This is from 'ALTERNATIVE ROCK - the essential
listening companion' by DAVE THOMPSON - an American
publication published by Third Ear


BORN 6/24/62 (Taunton, England)

Singer-songwriter Jeays was living in France when he
discovered Jacques Brel - just the latest in a long
line of introspective troubadours to have fallen under
the Belgian songwriter's spell in the years since
Scott Walker snatched his muse back from the likes of
Rod McKuen and re-invented Brel for the
English-speaking doom-pop crowd. David Bowie, Alex
Harvey, Marc Almond, and Momus have all acknowledged
Brel's impact on their work, as both writer and
performer. But only the pioneering Walker ever
suceeded in truly translating homage into his own
words, turning in a fourth album (1969's Scott 4)
loaded with distinctly Brel-ian, but uniquely
personal, self compositions.
Jeays' debt to Brel, too, is heavy; like Walker,
however, it would swiftly be amply repaid with a
series of songs which, again, echoed but rarely aped
the master's. After some years spent gigging around
the southern English club circuit, Jeays' one man show
erupted into mainstream consciousness in 1996, when he
appeared at the Edinburgh Festival in Scotland. (He
would make triumphant returns there in 1998 and 1999.)
There the Scotsman newspaper raved, "Jeays has an
avid, charismatic cabaret style all of his own, dipped
in theatricality. Alternatively casting himself as
romantic fool, sneering devil, and irony streaked
sinner, Jeays produces a neat, hour-long set mixing
wisdom and sarcasm, self-reflection and
Other press was swift to follow. Comparisons with
Bowie, Tom Waits, and even Stephen Sondheim, aside
from the inevitable Brel and Walker, prompted The
Morning Star  to enthuse, "Jeays writes his own songs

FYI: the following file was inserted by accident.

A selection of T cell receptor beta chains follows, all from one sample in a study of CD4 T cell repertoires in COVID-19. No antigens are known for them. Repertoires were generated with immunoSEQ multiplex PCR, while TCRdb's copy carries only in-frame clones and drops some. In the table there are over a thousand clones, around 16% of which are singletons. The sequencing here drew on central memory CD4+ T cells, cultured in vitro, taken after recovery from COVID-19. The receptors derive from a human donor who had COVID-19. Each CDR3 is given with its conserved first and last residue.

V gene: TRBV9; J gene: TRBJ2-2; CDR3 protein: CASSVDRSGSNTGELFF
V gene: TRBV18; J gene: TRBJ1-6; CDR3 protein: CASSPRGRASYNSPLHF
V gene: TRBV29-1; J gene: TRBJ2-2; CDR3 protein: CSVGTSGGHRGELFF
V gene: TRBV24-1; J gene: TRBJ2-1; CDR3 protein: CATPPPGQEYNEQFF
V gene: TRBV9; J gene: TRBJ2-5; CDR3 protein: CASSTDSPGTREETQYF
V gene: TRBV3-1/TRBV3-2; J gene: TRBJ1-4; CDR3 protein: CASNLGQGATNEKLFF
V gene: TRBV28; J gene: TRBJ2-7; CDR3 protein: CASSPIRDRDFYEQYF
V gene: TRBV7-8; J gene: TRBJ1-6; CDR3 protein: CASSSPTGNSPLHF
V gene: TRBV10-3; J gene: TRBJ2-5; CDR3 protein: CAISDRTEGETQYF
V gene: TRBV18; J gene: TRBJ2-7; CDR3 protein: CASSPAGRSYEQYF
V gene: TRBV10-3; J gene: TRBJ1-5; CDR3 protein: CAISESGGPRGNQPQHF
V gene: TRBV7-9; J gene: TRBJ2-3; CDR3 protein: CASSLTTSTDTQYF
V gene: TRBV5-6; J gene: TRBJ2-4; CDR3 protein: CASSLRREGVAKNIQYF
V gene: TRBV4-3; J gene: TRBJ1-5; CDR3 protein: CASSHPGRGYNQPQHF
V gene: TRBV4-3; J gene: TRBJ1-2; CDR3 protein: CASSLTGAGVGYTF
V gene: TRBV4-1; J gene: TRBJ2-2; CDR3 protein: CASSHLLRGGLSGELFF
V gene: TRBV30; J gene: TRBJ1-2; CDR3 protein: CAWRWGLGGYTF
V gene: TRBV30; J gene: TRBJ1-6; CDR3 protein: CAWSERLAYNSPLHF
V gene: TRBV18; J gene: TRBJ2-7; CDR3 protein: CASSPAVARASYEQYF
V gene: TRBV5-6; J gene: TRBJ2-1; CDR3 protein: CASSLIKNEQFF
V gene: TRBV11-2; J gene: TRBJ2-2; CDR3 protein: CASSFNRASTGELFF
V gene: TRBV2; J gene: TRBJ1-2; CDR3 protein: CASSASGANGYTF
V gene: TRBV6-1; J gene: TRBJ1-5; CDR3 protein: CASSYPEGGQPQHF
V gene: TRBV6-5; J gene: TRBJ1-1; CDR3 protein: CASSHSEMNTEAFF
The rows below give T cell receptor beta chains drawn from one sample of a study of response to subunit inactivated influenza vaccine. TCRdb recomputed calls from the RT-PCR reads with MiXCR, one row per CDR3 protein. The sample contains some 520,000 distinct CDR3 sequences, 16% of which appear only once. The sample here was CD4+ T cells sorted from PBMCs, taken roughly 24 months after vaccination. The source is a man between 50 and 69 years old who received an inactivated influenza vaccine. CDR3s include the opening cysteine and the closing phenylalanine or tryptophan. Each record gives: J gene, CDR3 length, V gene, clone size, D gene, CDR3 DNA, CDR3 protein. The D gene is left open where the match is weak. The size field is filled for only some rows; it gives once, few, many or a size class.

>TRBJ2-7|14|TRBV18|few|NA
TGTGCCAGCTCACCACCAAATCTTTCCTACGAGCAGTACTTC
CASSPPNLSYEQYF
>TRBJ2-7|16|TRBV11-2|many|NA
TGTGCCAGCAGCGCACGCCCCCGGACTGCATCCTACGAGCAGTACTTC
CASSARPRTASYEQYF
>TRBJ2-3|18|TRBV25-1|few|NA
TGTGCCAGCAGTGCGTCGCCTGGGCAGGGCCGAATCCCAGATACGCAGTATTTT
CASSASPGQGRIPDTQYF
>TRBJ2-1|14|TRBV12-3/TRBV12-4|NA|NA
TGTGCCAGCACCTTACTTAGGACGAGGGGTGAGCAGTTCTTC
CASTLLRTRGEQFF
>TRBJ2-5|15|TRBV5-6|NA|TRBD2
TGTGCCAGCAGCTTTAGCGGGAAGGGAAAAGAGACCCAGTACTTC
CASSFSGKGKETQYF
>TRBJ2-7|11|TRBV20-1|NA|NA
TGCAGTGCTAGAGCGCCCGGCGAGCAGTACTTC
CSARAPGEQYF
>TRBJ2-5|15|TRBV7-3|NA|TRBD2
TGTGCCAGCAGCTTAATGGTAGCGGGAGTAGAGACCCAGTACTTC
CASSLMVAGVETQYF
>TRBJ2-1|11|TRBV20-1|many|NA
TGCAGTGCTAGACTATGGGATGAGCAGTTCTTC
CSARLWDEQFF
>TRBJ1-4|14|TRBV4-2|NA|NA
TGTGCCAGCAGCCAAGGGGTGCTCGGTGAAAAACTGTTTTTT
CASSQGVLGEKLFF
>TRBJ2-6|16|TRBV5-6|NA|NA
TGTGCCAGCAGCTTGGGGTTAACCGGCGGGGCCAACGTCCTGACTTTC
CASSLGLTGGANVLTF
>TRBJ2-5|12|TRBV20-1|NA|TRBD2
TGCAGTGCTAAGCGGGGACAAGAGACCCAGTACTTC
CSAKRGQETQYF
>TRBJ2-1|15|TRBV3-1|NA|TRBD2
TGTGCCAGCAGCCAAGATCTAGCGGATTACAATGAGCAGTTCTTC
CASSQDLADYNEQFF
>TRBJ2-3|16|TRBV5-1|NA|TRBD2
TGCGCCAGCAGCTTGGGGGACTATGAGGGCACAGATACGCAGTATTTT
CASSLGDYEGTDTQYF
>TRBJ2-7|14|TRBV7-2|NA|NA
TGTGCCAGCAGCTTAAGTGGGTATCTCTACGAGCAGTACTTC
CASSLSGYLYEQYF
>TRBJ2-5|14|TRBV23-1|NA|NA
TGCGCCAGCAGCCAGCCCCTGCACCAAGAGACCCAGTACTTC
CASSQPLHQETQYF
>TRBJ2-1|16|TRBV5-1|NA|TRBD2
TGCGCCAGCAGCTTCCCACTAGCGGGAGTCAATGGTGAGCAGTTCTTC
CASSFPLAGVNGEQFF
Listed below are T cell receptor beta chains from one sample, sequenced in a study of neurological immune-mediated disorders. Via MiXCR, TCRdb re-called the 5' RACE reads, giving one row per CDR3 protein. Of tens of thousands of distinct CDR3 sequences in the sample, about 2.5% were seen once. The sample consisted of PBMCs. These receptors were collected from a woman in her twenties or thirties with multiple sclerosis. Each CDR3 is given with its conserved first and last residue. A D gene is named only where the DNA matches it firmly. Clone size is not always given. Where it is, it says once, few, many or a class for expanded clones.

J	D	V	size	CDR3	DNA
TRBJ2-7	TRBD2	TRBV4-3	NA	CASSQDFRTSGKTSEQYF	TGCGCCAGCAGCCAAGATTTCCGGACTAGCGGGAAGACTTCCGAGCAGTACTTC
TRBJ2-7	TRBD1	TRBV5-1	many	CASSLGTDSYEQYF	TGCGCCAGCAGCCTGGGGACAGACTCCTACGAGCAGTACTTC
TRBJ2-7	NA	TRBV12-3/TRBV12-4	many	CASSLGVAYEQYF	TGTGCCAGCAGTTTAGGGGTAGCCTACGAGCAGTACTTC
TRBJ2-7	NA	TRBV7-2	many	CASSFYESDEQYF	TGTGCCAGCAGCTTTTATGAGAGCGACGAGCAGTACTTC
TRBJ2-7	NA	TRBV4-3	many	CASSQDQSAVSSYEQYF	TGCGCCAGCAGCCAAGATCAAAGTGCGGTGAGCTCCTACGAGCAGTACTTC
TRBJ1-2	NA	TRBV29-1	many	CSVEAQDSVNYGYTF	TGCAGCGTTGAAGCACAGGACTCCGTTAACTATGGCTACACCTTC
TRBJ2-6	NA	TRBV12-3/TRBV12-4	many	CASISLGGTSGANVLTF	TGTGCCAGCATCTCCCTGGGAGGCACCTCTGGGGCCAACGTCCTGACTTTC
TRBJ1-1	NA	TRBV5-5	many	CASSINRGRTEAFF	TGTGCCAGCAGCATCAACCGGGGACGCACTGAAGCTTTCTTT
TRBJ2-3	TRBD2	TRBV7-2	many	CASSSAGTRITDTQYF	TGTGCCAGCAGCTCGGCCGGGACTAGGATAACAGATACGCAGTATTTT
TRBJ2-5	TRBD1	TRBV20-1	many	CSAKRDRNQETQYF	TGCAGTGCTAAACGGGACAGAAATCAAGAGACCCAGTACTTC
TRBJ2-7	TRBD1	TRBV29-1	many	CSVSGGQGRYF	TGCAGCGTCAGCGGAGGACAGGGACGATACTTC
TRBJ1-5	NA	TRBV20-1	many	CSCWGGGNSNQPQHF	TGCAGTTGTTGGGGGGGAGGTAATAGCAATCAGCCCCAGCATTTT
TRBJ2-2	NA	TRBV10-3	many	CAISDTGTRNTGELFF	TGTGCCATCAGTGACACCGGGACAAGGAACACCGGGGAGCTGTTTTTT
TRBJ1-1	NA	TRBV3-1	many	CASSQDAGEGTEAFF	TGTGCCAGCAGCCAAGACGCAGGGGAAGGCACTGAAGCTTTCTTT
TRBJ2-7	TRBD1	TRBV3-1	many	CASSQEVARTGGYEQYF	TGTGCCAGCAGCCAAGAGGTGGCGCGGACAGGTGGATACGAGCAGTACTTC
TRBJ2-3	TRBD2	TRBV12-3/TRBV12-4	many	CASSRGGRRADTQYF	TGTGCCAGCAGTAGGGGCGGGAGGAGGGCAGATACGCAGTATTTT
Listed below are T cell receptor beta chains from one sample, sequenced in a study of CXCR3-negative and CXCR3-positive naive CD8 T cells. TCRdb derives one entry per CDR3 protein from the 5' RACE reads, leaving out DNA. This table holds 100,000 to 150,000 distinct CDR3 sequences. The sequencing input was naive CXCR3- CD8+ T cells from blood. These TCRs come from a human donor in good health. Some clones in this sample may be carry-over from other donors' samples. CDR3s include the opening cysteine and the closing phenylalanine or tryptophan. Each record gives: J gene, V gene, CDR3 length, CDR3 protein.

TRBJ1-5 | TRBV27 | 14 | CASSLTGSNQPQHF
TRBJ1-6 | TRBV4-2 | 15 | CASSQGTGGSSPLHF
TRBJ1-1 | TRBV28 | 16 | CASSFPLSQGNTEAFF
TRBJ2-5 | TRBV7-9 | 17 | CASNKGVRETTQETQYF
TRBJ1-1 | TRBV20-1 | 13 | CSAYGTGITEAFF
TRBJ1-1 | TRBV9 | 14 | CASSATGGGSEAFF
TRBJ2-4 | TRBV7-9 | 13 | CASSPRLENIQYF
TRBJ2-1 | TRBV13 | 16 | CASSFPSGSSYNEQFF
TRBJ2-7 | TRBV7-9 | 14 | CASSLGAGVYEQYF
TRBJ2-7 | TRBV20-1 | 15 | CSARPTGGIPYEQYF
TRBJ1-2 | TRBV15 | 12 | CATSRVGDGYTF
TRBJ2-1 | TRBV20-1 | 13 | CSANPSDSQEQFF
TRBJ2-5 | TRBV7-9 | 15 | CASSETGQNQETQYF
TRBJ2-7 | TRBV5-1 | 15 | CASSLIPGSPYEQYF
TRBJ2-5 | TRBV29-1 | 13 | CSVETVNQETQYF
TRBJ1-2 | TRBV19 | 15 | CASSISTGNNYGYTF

in a style quite unlike any other British songsmith
I've heard. They are superbly crafted, written with
poetic sensibility that is imbued with bitter irony
and mordant wit. They can be funny and touching
simultaneously and often carry in their subtext
serious comment on human nature."
 1997 saw Jeays make a similar impression at both the
Salisbury Festival and the Canadian Vancouver Comedy
Festival. Two years later, with a band comprising
David Harrod (piano), John Peacock (guitar), William
George Q (bass), and Ditton Pye (drums), he released
his now much-anticipated debut album, October, backing
it up with a series of live shows climaxing at the
Talk of London in early 2000. Summer then saw the
release of Jeays' second album, Cupid Is A Drunkard,
launched during the Edinburgh Festival in August.

Philip Jeays LPs

October (DPR - UK) 1999 A staggering achievement, even
once you know what's coming next. Ten songs range from
the droll "Madame" to the shattered "Remember me to
the Roses", a rollercoaster of emotions which trips
blithely from savage betrayal to unquestioning
adoration, and still finds time to laugh at its own

Cupid Is A Drunkard (DPR - UK) 2000 The title track is
reprised from October ; otherwise, more of the moody,
maudlin, marvelous same.